Find a Security Clearance Job!


Unit Deployment Program

There are currently two types of deployments: Unit Deployment Program (UDP) of Continental United States (CONUS) and Hawaii-based units to Western Pacific (WESTPAC) and deployment to support a Marine Amphibious Unit (MAU). Although considered part of the UDP, the WESTPAC MAU remains aboard amphibious shipping for a majority of their deployment precluding entitlement to per diem during that period. MCO P3000.15 Manpower Unit Deployment Program Standing Operating Procedures (MANPOWER UDP SOP) establishes policies and procedures for deployment of units in connection with the Unit Deployment Program. One of the basic tenets of the UDP is the reduction of personnel turbulence through the stabilization of Marines within the same tactical unit thereby increasing both leader to led interface and training continuity. Deployment aboard amphibious shipping for the entire period of a deployment; i.e., WESTPAC or Landing Force Sixth Fleet (LF6F) Marine Amphibious Unit (MAU) is different from the normal unit deployment to Okinawa or Iwakuni.

On 17 March 1959 the 1st Battalion, 1st Marines, initiated the Transplacement Battalion Rotation System which called for organizing and training a unit, such as an infantry battalion, at Camp Pendleton, and then moving the trained unit to Okinawa, where it becomes a unit of the 3d Marine Division. In turn, a similar sized unit from that division returned to Pendleton, where, over a period of months, it was re-organized and trained to await its turn for a tour overseas. Transplacement battalions came into being when the Marine Corps decided to relieve its Marines stationed on Okinawa by relieving units rather than individual Marines, thus retaining the unity and efficiency of the battalion by keeping its men serving together. Under the initial transplacement plan, a battalion transplacing between the 1st Marine Division in the States and the 3d Marine Division in Okinawa would retain its original regiment's identity.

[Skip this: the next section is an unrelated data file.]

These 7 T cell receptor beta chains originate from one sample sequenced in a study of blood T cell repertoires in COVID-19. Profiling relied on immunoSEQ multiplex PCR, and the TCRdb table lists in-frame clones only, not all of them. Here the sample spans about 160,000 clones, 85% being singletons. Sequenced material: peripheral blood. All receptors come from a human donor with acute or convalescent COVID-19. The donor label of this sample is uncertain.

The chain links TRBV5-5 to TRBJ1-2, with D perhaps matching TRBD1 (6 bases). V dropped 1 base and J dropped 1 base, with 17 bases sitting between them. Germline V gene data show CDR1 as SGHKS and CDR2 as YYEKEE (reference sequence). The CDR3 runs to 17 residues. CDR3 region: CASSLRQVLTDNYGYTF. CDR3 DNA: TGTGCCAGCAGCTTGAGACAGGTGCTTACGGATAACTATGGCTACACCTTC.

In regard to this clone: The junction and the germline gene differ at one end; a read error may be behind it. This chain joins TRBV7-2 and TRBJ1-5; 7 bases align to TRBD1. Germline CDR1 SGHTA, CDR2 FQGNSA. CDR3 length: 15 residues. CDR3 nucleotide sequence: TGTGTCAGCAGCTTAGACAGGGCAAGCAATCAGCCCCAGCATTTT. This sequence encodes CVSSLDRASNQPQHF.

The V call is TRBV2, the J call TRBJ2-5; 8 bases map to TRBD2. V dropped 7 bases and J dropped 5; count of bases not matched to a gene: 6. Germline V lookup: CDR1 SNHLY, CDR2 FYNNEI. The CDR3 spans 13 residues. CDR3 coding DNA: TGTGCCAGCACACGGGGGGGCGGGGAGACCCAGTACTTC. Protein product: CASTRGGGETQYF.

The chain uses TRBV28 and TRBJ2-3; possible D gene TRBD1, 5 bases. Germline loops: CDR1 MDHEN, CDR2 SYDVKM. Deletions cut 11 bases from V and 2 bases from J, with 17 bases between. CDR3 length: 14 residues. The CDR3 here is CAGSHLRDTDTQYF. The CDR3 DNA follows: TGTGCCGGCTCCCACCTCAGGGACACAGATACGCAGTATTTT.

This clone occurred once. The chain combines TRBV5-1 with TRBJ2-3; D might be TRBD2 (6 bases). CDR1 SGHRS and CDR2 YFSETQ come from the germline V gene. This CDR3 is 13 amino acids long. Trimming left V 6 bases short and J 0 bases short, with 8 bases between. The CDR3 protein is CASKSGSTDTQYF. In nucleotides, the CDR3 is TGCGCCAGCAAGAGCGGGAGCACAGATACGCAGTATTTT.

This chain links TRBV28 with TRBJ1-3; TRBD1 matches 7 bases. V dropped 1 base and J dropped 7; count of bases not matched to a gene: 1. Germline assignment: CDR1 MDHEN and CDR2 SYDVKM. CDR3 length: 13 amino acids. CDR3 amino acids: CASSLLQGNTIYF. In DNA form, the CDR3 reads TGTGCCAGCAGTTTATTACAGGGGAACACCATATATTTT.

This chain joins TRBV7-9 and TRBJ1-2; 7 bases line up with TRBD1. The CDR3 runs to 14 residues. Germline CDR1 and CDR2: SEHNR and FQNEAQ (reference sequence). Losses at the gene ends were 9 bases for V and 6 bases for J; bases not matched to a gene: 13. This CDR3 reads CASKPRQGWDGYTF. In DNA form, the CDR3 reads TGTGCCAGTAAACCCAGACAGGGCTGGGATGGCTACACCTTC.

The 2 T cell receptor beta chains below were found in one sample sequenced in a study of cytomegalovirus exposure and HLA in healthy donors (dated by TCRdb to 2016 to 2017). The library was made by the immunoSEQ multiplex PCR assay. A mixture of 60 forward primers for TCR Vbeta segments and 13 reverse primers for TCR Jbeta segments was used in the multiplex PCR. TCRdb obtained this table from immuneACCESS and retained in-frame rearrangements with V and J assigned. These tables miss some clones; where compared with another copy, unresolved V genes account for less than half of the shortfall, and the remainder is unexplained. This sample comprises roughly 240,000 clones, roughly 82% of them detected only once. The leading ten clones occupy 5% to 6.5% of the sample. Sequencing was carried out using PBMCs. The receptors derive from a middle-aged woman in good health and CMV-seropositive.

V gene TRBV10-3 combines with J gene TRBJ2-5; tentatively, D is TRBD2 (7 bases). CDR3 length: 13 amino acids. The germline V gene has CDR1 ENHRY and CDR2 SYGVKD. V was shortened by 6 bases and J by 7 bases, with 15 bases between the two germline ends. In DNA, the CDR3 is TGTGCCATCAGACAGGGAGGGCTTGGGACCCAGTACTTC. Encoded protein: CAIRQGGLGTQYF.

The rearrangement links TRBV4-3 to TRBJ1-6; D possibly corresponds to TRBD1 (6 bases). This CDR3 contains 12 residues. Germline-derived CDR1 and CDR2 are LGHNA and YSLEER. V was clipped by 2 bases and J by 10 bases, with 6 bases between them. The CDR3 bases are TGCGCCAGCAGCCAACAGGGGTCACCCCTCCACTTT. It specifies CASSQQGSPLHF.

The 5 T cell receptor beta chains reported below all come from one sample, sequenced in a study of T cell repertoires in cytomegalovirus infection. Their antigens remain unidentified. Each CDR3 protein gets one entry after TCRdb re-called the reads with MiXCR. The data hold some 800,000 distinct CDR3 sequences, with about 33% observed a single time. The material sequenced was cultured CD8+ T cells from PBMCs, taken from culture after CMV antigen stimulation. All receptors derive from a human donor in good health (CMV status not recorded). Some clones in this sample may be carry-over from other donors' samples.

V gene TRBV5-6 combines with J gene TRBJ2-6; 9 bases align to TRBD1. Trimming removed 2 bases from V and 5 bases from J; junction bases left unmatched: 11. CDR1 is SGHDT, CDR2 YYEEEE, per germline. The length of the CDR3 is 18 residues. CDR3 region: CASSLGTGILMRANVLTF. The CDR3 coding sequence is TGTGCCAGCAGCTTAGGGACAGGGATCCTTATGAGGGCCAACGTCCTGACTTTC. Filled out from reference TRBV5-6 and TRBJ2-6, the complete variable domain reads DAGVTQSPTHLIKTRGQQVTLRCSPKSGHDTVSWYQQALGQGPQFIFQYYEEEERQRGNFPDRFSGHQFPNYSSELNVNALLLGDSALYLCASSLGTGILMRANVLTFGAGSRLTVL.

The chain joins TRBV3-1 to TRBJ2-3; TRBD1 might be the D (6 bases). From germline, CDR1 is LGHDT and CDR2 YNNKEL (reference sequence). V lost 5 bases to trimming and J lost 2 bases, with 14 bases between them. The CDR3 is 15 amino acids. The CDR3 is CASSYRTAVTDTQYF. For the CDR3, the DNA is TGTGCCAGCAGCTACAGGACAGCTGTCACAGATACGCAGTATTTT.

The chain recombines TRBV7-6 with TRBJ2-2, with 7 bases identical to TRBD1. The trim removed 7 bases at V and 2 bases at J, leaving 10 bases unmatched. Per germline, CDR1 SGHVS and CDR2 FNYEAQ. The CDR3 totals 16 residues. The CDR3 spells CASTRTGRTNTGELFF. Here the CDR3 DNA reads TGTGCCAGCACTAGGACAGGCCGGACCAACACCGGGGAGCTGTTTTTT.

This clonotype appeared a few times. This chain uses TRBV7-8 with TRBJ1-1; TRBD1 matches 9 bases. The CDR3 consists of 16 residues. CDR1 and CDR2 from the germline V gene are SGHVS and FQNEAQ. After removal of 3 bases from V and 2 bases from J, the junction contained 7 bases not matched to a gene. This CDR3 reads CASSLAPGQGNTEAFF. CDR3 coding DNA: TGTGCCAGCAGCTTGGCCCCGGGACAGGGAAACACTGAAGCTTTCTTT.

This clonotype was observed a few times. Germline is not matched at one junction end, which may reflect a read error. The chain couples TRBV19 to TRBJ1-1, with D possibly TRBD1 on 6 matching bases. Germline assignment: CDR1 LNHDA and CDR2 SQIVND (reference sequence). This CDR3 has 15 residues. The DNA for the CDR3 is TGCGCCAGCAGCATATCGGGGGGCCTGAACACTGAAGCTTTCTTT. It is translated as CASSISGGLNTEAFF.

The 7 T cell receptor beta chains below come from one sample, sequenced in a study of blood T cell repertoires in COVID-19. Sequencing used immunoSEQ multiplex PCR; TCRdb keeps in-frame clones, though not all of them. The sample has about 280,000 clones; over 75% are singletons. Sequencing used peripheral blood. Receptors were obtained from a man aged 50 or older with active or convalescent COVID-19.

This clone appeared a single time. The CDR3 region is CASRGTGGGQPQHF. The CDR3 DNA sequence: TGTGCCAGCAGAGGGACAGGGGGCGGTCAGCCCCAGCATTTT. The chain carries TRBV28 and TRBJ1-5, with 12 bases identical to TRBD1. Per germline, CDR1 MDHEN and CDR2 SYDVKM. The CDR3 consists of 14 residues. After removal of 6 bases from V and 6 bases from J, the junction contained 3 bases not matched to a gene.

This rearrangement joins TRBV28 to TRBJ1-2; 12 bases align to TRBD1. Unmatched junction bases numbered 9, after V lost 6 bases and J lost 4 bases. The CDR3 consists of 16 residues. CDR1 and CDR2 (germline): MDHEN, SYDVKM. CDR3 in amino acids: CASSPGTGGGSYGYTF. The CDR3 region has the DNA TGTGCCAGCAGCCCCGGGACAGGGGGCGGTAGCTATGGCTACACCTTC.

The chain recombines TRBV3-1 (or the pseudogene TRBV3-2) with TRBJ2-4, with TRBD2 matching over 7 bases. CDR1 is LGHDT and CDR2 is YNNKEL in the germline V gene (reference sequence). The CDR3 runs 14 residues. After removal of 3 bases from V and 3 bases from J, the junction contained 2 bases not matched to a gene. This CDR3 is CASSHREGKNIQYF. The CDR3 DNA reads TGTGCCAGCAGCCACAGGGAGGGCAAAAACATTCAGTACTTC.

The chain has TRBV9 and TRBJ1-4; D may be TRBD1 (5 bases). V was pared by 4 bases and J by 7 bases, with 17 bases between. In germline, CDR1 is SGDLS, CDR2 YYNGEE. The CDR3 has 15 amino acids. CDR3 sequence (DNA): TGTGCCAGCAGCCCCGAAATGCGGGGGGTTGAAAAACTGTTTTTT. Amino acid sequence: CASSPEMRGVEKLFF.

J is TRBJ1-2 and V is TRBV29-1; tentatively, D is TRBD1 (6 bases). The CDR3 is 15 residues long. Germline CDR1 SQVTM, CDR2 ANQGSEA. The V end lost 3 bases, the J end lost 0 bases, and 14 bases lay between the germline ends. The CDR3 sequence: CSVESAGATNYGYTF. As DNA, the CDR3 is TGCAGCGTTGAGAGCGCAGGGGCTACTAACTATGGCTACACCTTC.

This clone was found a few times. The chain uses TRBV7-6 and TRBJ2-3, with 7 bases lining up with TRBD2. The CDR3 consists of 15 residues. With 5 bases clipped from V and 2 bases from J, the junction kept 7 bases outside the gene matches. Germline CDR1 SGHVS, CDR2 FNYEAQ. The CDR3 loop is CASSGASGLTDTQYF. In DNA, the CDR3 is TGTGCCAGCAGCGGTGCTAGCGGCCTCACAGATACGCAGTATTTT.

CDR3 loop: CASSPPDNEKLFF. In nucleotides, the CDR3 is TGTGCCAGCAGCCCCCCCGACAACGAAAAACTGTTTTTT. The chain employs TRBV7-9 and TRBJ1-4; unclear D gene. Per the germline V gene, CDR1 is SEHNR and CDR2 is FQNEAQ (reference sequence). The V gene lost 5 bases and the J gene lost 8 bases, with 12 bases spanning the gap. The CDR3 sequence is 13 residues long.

On 01 January 1961 the infantry transplacement battalions of the 1st and 3d Marine Divisions were redesignated to conform with their present regiment. This change was made as a means of eliminating the administrative difficulty which had resulted from the units being allowed to maintain their original identities. From now on, transplacement battalion would exchange names with the unit it relieved. As a result of this new transplacement plan, the 1st, 2d, and 3d Battalions, 7th Marines, were redesignated the 1st, 2d, and 3d Battalions, 9th Marines. This action changed only the correct administrative title of the battalions and did not involve the physical movement of Marines, although some of the battalions were in the process of transplacement at the time.

To reduce the number of unaccompanied tours and improve unit continuity, the Commandant of the Marine Corps (CMC) established the UDP to provide for the deployment of units to WESTPAC for periods of approximately 6 months. The initial program was a six-phased evolution that sequenced infantry battalions and aircraft squadrons/detachments into WESTPAC deployments, thus eliminating the 12-month permanent change of station assignments for personnel assigned to these units.

The program commenced in October 1977 and has proceeded through the six phases. In August 1985, tank companies began phasing into the program. They were followed by assault amphibian vehicle companies and direct support artillery batteries in FY87 and FY88. Further expansion of the UDP will also be implemented.

The Marine Corps' objective is to adhere as closely as possible to a 6-month period of deployment away from a unit's Continental United States or Hawaii homebase. It must be understood, however, that shipping or airlift schedule variations and exercise or contingency operations will occasionally necessitate longer or shorter deployments for participating units.

Twelfth Marines deploys batteries, augmented with a Combat Service Support Detachment, to various locations on mainland Japan to conduct live-fire, artillery-sustainment training. The batteries participate in the Unit Deployment Program and spend six months on Okinawa before returning to the United States. The batteries will receive augmentation from 12th Marines, 3d Force Service Supply Group and 3rd Marine Division, as needed, depending on facilities available at the relocation sites.

Active duty members assigned to Okinawa as part of the Unit Deployment Program (UDP) are not considered permanently assigned for the purpose of qualifying for Overseas Housing Allowance. OHA is payable to a member without dependents at their permanent duty station when government quarters are not available for assignement.

Join the mailing list